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Next: 5. Special Improvements Up: Recursive Computation of Free Previous: 3.3 Non-regular Extensions

4. The Algorithm

The implementation of the ideas of the preceding Chapter is realized as $SMO$-algorithm in the terminology of Chapter 2. After the sequence of generators we use secondly the module index and than, thirdly, the degree of the lowest common multiples of the pairs as ordering criteria on the pair sets.

Within the computation of free resolutions each new generator (which is either a polynomial from the input or a syzygy of certain generators) is equipped with a unique module component which stores the reduction performed with this generator. Moreover, the assigned module components are the basing units for the syzygies. The relation of the ordering of generators and that of their corresponding components is very sensible. Our practical experience indicates that the orderings introduced by F.-O. Schreyer (see [6]) are the best choice for computations of free resolutions.

Here, we have to use another class of orderings:

Definition 4.1   Assume that the ordering $<$ on $R^p$ fulfils either:

\begin{displaymath}i<j\ \longrightarrow\ me_i<m'e_j\end{displaymath}


\begin{displaymath}i<j\ \longrightarrow\ me_i>m'e_j\end{displaymath}

for any $\{me_i,m'e_j\}\subset R^p$. Such an ordering is called a sequential monomial ordering if it agrees with the addition of new elements within an algorithm to compute free resolutions, i.e., module components assigned to new generators are greater w.r.t. $<$ than all the former components.

REMARK:The definition requires to give new generators greater components for the first and smaller components for the second variant. Note that the definition is restricted to only 2 possible variants. In general any ordering for which new generators have components greater than all former are working.
In the sequel we always assume to work with the first sequential ordering from the definition.

Now, we describe the several steps of a sequential algorithm for an ideal $I=(f_1,\ldots,f_n)\subset R$:

  1. We start with index $i=1$.
  2. We increase $i$ and return the result if $i=n+1$.
  3. We normalize the generator $f_i$ with respect to the ideal $I_{i-1}$. If $Normalform(f_i)\not=0$ we put it to the set of generators and compute a standardbasis of $I_i$ as well as of the syzygies of $I_i$.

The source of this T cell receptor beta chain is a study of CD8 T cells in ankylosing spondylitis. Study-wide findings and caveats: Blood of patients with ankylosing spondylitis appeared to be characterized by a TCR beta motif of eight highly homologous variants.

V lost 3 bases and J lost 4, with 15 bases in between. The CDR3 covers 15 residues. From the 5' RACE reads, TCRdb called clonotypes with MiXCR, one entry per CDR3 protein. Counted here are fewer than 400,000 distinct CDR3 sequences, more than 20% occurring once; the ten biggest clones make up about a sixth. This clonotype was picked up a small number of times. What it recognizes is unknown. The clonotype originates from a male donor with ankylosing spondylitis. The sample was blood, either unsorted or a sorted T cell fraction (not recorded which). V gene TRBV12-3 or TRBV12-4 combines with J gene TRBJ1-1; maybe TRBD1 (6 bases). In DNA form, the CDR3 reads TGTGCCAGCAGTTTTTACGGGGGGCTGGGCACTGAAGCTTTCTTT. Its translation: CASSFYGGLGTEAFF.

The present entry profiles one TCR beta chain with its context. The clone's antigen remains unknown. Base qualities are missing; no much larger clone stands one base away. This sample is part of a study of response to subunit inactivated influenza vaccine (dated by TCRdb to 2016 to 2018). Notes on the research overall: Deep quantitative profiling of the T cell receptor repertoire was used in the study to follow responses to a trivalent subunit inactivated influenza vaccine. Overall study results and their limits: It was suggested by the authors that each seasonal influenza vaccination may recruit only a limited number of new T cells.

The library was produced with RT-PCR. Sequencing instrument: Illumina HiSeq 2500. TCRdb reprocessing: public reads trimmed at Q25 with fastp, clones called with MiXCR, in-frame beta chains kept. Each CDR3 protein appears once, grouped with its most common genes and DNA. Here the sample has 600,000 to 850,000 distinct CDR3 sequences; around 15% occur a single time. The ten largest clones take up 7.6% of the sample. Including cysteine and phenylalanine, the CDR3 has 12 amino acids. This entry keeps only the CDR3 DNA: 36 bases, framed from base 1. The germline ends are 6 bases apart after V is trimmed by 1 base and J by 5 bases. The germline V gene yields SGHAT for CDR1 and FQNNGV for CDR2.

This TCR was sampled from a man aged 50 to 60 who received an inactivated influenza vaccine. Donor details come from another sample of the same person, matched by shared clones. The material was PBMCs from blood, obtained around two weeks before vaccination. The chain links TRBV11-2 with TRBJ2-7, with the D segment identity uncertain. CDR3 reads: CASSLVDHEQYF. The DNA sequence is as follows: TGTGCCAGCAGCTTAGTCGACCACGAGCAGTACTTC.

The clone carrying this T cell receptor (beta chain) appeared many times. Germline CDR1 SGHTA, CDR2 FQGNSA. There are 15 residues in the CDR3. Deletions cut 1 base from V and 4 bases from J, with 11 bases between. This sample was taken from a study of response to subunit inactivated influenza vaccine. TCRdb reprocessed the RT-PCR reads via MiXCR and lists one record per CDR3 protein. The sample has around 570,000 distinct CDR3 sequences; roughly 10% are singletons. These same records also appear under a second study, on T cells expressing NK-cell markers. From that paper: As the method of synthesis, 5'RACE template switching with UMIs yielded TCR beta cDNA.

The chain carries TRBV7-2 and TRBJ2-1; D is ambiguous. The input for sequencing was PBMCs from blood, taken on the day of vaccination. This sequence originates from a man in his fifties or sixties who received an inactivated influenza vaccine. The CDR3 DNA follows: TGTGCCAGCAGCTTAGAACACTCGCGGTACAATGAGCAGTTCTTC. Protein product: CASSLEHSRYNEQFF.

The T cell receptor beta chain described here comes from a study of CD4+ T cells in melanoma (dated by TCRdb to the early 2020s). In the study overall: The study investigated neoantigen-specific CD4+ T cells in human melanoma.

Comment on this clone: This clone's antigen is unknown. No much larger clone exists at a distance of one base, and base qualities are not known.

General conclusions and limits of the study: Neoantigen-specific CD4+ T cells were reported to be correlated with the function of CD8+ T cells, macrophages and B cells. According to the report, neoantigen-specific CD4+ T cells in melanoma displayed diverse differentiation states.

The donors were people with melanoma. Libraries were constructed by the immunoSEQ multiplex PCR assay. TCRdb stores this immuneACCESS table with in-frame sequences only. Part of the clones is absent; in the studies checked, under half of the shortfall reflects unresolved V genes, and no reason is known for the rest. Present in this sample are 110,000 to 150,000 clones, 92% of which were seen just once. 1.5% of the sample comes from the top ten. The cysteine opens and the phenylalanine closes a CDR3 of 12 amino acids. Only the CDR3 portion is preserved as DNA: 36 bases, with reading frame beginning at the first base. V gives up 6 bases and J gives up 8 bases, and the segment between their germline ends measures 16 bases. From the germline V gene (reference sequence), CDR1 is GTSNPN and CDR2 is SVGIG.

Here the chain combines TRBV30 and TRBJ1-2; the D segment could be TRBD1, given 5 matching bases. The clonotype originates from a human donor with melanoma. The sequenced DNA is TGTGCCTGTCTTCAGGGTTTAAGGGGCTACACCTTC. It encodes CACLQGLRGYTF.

4. We decide wether $Normalform(f_i)$ yields a regular extension by the criteria of the Chapter 3.1. If so, we go to the next step. If not, we skip the next step.
  5. We are in the case of a regular extension. We copy the resolution of $I_{i-1}$ and the mappings $F_i$ as multiplications with $Normalform(f_i)$. Now, we are going back to step 2.
  6. We are in the case of a non-regular extension. We initialize an inner loop over the module index starting with 0.
  7. We are going to the next module. If there are no new generators we return to step 2. If there are new generators, we assign new module components to the new generators and add them to the known generators.
  8. We perform a standard basis computation on all pairs build from the new generators. With the new syzygies we go back to the step 7.

The recursion step of the algorithm can be visualized by the following figures (for a proof see Lemma 5.1): The first figure shows the resolution after the $(i-1)$-th step.

Figure 1: (i-1)-th subresolution
\put(0,10){\framebox (20,...

The $j$-th block of this figure shows the size of the matrix of the $j$-th map in the $(i-1)$-th subresolution. Therefore, the hight of the $j$-th block is equal to the length of the $(j-1)$-th block. The situation after the computation of the $i$-th subresolution is shown in Figure 2.

Figure 2: i-th subresolution
\put(0,10){\framebox (20,5...
...\{ framebox(30,35)\}
% put(60,10)\{ framebox(25,30)\}

The old figure corresponds to the empty blocks. In the first matrix a new column is added for the new generator $f_i$. Corresponding to this the second matrix has one new row (vertically hatched). Analogously, any higher matrix contains as many more new generators (horizontally hatched) as the next matrix new rows (vertically hatched). Further, the vertically hatched blocks of index $>0$ correspond to a free resolution of the $i$-th extension ideal $J_i$, whereas, the horizontally hatched blocks correspond to the representations chosen in Lemma 3.6.

If the $i$-th extension is regular the horizonally hatched blocks can be chosen as identical copies of the $(i-1)$-th subresolution with index shifted by 1. Thus, if all matrices of the $(i-1)$-th subresolution are given as standard bases the $i$-th subresolution consists of standard bases, too.

The algorithm is implemented in SINGULAR realizing the following pseudo code: $L_* :=$ Res$(\bf I)$
INPUT: $I=(f_1,\ldots,f_n)$, a basis of an ideal
OUTPUT: $L_*$ a resolution of $R/I$;

WHILE $i<n$ DO
IF $f_i\not= 0$ DO
IF $is\_regular\_extension(f_i,I_{i-1},I_i)$ DO
WHILE $(K_i)_j\not=(K_{i-1})_j$ DO
. $(K_i)_{j+1}:=reduce\_new\_generators((K_i)_j)$

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Next: 5. Special Improvements Up: Recursive Computation of Free Previous: 3.3 Non-regular Extensions
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